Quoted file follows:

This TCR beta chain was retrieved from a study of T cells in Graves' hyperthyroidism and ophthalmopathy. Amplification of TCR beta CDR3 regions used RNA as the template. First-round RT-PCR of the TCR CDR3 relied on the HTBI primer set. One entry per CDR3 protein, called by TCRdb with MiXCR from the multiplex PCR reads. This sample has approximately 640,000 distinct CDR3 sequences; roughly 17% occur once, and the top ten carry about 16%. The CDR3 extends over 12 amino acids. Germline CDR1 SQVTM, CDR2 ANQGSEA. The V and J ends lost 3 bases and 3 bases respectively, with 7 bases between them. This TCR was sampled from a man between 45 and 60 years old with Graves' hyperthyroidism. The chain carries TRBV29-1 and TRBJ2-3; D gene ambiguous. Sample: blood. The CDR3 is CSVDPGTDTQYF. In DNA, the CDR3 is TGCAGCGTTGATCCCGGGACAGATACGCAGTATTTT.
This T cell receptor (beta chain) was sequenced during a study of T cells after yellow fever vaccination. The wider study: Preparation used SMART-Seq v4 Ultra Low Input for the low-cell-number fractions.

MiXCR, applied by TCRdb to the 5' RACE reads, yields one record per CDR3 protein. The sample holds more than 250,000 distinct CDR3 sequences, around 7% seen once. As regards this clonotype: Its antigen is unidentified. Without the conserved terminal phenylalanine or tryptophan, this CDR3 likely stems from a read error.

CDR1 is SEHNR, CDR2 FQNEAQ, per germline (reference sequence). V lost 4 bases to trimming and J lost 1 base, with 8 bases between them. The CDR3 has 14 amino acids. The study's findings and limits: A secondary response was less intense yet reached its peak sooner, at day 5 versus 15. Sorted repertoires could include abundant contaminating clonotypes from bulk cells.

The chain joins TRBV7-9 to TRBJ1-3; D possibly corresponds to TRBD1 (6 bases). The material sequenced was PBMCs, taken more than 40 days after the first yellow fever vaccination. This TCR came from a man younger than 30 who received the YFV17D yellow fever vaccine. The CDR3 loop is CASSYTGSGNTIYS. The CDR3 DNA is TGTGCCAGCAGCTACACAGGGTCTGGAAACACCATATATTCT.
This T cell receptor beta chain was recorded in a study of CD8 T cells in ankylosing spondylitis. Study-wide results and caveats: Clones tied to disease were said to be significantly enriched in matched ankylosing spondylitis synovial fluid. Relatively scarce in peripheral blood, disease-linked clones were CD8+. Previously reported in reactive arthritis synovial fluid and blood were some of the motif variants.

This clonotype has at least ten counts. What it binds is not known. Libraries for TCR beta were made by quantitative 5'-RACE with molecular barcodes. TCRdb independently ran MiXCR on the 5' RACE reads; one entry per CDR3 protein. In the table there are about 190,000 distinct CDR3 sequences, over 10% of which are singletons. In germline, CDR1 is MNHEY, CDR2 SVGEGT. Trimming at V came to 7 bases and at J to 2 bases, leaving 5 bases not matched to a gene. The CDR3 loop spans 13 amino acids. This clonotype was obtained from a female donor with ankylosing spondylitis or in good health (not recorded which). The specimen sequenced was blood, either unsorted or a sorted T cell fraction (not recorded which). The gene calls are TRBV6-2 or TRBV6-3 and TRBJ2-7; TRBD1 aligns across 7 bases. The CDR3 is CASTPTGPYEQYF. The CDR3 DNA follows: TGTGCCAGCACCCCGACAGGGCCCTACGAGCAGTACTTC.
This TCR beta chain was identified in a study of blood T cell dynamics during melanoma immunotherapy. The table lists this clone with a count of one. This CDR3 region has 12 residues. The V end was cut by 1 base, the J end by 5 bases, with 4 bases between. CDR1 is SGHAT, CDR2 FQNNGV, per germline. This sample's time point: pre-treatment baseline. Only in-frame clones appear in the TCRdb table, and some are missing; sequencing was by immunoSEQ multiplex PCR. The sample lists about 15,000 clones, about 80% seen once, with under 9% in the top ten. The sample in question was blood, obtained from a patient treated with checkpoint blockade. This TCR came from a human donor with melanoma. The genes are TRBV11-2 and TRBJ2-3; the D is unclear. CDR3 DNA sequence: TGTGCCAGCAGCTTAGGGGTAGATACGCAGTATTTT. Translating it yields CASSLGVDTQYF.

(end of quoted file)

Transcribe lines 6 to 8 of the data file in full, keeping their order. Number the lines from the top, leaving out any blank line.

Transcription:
This T cell receptor beta chain was recorded in a study of CD8 T cells in ankylosing spondylitis. Study-wide results and caveats: Clones tied to disease were said to be significantly enriched in matched ankylosing spondylitis synovial fluid. Relatively scarce in peripheral blood, disease-linked clones were CD8+. Previously reported in reactive arthritis synovial fluid and blood were some of the motif variants.

This clonotype has at least ten counts. What it binds is not known. Libraries for TCR beta were made by quantitative 5'-RACE with molecular barcodes. TCRdb independently ran MiXCR on the 5' RACE reads; one entry per CDR3 protein. In the table there are about 190,000 distinct CDR3 sequences, over 10% of which are singletons. In germline, CDR1 is MNHEY, CDR2 SVGEGT. Trimming at V came to 7 bases and at J to 2 bases, leaving 5 bases not matched to a gene. The CDR3 loop spans 13 amino acids. This clonotype was obtained from a female donor with ankylosing spondylitis or in good health (not recorded which). The specimen sequenced was blood, either unsorted or a sorted T cell fraction (not recorded which). The gene calls are TRBV6-2 or TRBV6-3 and TRBJ2-7; TRBD1 aligns across 7 bases. The CDR3 is CASTPTGPYEQYF. The CDR3 DNA follows: TGTGCCAGCACCCCGACAGGGCCCTACGAGCAGTACTTC.
This TCR beta chain was identified in a study of blood T cell dynamics during melanoma immunotherapy. The table lists this clone with a count of one. This CDR3 region has 12 residues. The V end was cut by 1 base, the J end by 5 bases, with 4 bases between. CDR1 is SGHAT, CDR2 FQNNGV, per germline. This sample's time point: pre-treatment baseline. Only in-frame clones appear in the TCRdb table, and some are missing; sequencing was by immunoSEQ multiplex PCR. The sample lists about 15,000 clones, about 80% seen once, with under 9% in the top ten. The sample in question was blood, obtained from a patient treated with checkpoint blockade. This TCR came from a human donor with melanoma. The genes are TRBV11-2 and TRBJ2-3; the D is unclear. CDR3 DNA sequence: TGTGCCAGCAGCTTAGGGGTAGATACGCAGTATTTT. Translating it yields CASSLGVDTQYF.